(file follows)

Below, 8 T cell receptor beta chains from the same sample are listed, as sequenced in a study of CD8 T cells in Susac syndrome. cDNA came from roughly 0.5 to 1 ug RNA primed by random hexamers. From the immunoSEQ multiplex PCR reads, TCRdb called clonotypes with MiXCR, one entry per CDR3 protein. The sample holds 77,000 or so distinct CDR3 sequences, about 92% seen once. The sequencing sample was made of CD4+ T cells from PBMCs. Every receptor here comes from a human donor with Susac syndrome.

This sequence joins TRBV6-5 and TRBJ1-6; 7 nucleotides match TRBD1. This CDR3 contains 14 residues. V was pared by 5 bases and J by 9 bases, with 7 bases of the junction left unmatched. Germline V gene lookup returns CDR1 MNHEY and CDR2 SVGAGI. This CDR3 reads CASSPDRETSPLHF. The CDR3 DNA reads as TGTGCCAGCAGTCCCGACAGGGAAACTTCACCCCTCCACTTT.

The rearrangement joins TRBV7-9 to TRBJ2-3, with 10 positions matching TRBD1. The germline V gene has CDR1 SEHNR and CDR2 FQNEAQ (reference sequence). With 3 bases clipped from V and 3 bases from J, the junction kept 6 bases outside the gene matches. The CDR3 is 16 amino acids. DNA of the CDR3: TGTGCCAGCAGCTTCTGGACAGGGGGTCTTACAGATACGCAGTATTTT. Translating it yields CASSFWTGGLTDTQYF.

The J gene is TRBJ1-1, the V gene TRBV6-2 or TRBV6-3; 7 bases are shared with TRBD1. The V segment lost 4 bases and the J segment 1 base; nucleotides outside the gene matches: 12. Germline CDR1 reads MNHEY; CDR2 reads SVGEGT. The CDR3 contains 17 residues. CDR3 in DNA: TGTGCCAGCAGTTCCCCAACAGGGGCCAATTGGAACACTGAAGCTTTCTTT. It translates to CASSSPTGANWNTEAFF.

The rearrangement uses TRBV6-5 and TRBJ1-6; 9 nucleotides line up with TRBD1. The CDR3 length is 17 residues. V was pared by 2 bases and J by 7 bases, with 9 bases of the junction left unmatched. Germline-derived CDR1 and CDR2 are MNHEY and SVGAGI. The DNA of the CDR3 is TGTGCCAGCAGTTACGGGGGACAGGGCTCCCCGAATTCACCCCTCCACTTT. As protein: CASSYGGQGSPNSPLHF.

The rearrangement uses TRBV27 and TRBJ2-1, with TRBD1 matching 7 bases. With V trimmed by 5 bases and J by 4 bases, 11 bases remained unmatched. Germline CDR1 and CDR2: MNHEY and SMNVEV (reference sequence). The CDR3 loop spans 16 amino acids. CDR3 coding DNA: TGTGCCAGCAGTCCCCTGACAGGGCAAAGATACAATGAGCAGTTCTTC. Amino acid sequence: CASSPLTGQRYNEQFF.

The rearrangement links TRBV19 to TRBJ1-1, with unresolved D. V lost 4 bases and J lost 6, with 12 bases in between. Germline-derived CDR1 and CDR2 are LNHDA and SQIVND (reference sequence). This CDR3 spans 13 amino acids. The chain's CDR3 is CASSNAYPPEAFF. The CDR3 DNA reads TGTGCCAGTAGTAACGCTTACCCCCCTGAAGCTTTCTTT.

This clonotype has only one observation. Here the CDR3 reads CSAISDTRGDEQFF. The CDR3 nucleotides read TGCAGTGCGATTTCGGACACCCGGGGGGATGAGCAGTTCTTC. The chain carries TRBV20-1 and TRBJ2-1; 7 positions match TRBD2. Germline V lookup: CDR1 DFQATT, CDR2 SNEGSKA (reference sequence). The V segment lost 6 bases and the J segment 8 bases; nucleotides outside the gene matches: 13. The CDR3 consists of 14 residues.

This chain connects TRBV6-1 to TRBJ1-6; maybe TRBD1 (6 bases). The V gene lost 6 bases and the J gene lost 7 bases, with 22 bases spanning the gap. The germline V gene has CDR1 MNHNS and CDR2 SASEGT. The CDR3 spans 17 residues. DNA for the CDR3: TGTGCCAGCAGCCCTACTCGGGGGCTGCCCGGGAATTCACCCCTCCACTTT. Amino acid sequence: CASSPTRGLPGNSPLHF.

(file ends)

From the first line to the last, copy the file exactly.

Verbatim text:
Below, 8 T cell receptor beta chains from the same sample are listed, as sequenced in a study of CD8 T cells in Susac syndrome. cDNA came from roughly 0.5 to 1 ug RNA primed by random hexamers. From the immunoSEQ multiplex PCR reads, TCRdb called clonotypes with MiXCR, one entry per CDR3 protein. The sample holds 77,000 or so distinct CDR3 sequences, about 92% seen once. The sequencing sample was made of CD4+ T cells from PBMCs. Every receptor here comes from a human donor with Susac syndrome.

This sequence joins TRBV6-5 and TRBJ1-6; 7 nucleotides match TRBD1. This CDR3 contains 14 residues. V was pared by 5 bases and J by 9 bases, with 7 bases of the junction left unmatched. Germline V gene lookup returns CDR1 MNHEY and CDR2 SVGAGI. This CDR3 reads CASSPDRETSPLHF. The CDR3 DNA reads as TGTGCCAGCAGTCCCGACAGGGAAACTTCACCCCTCCACTTT.

The rearrangement joins TRBV7-9 to TRBJ2-3, with 10 positions matching TRBD1. The germline V gene has CDR1 SEHNR and CDR2 FQNEAQ (reference sequence). With 3 bases clipped from V and 3 bases from J, the junction kept 6 bases outside the gene matches. The CDR3 is 16 amino acids. DNA of the CDR3: TGTGCCAGCAGCTTCTGGACAGGGGGTCTTACAGATACGCAGTATTTT. Translating it yields CASSFWTGGLTDTQYF.

The J gene is TRBJ1-1, the V gene TRBV6-2 or TRBV6-3; 7 bases are shared with TRBD1. The V segment lost 4 bases and the J segment 1 base; nucleotides outside the gene matches: 12. Germline CDR1 reads MNHEY; CDR2 reads SVGEGT. The CDR3 contains 17 residues. CDR3 in DNA: TGTGCCAGCAGTTCCCCAACAGGGGCCAATTGGAACACTGAAGCTTTCTTT. It translates to CASSSPTGANWNTEAFF.

The rearrangement uses TRBV6-5 and TRBJ1-6; 9 nucleotides line up with TRBD1. The CDR3 length is 17 residues. V was pared by 2 bases and J by 7 bases, with 9 bases of the junction left unmatched. Germline-derived CDR1 and CDR2 are MNHEY and SVGAGI. The DNA of the CDR3 is TGTGCCAGCAGTTACGGGGGACAGGGCTCCCCGAATTCACCCCTCCACTTT. As protein: CASSYGGQGSPNSPLHF.

The rearrangement uses TRBV27 and TRBJ2-1, with TRBD1 matching 7 bases. With V trimmed by 5 bases and J by 4 bases, 11 bases remained unmatched. Germline CDR1 and CDR2: MNHEY and SMNVEV (reference sequence). The CDR3 loop spans 16 amino acids. CDR3 coding DNA: TGTGCCAGCAGTCCCCTGACAGGGCAAAGATACAATGAGCAGTTCTTC. Amino acid sequence: CASSPLTGQRYNEQFF.

The rearrangement links TRBV19 to TRBJ1-1, with unresolved D. V lost 4 bases and J lost 6, with 12 bases in between. Germline-derived CDR1 and CDR2 are LNHDA and SQIVND (reference sequence). This CDR3 spans 13 amino acids. The chain's CDR3 is CASSNAYPPEAFF. The CDR3 DNA reads TGTGCCAGTAGTAACGCTTACCCCCCTGAAGCTTTCTTT.

This clonotype has only one observation. Here the CDR3 reads CSAISDTRGDEQFF. The CDR3 nucleotides read TGCAGTGCGATTTCGGACACCCGGGGGGATGAGCAGTTCTTC. The chain carries TRBV20-1 and TRBJ2-1; 7 positions match TRBD2. Germline V lookup: CDR1 DFQATT, CDR2 SNEGSKA (reference sequence). The V segment lost 6 bases and the J segment 8 bases; nucleotides outside the gene matches: 13. The CDR3 consists of 14 residues.

This chain connects TRBV6-1 to TRBJ1-6; maybe TRBD1 (6 bases). The V gene lost 6 bases and the J gene lost 7 bases, with 22 bases spanning the gap. The germline V gene has CDR1 MNHNS and CDR2 SASEGT. The CDR3 spans 17 residues. DNA for the CDR3: TGTGCCAGCAGCCCTACTCGGGGGCTGCCCGGGAATTCACCCCTCCACTTT. Amino acid sequence: CASSPTRGLPGNSPLHF.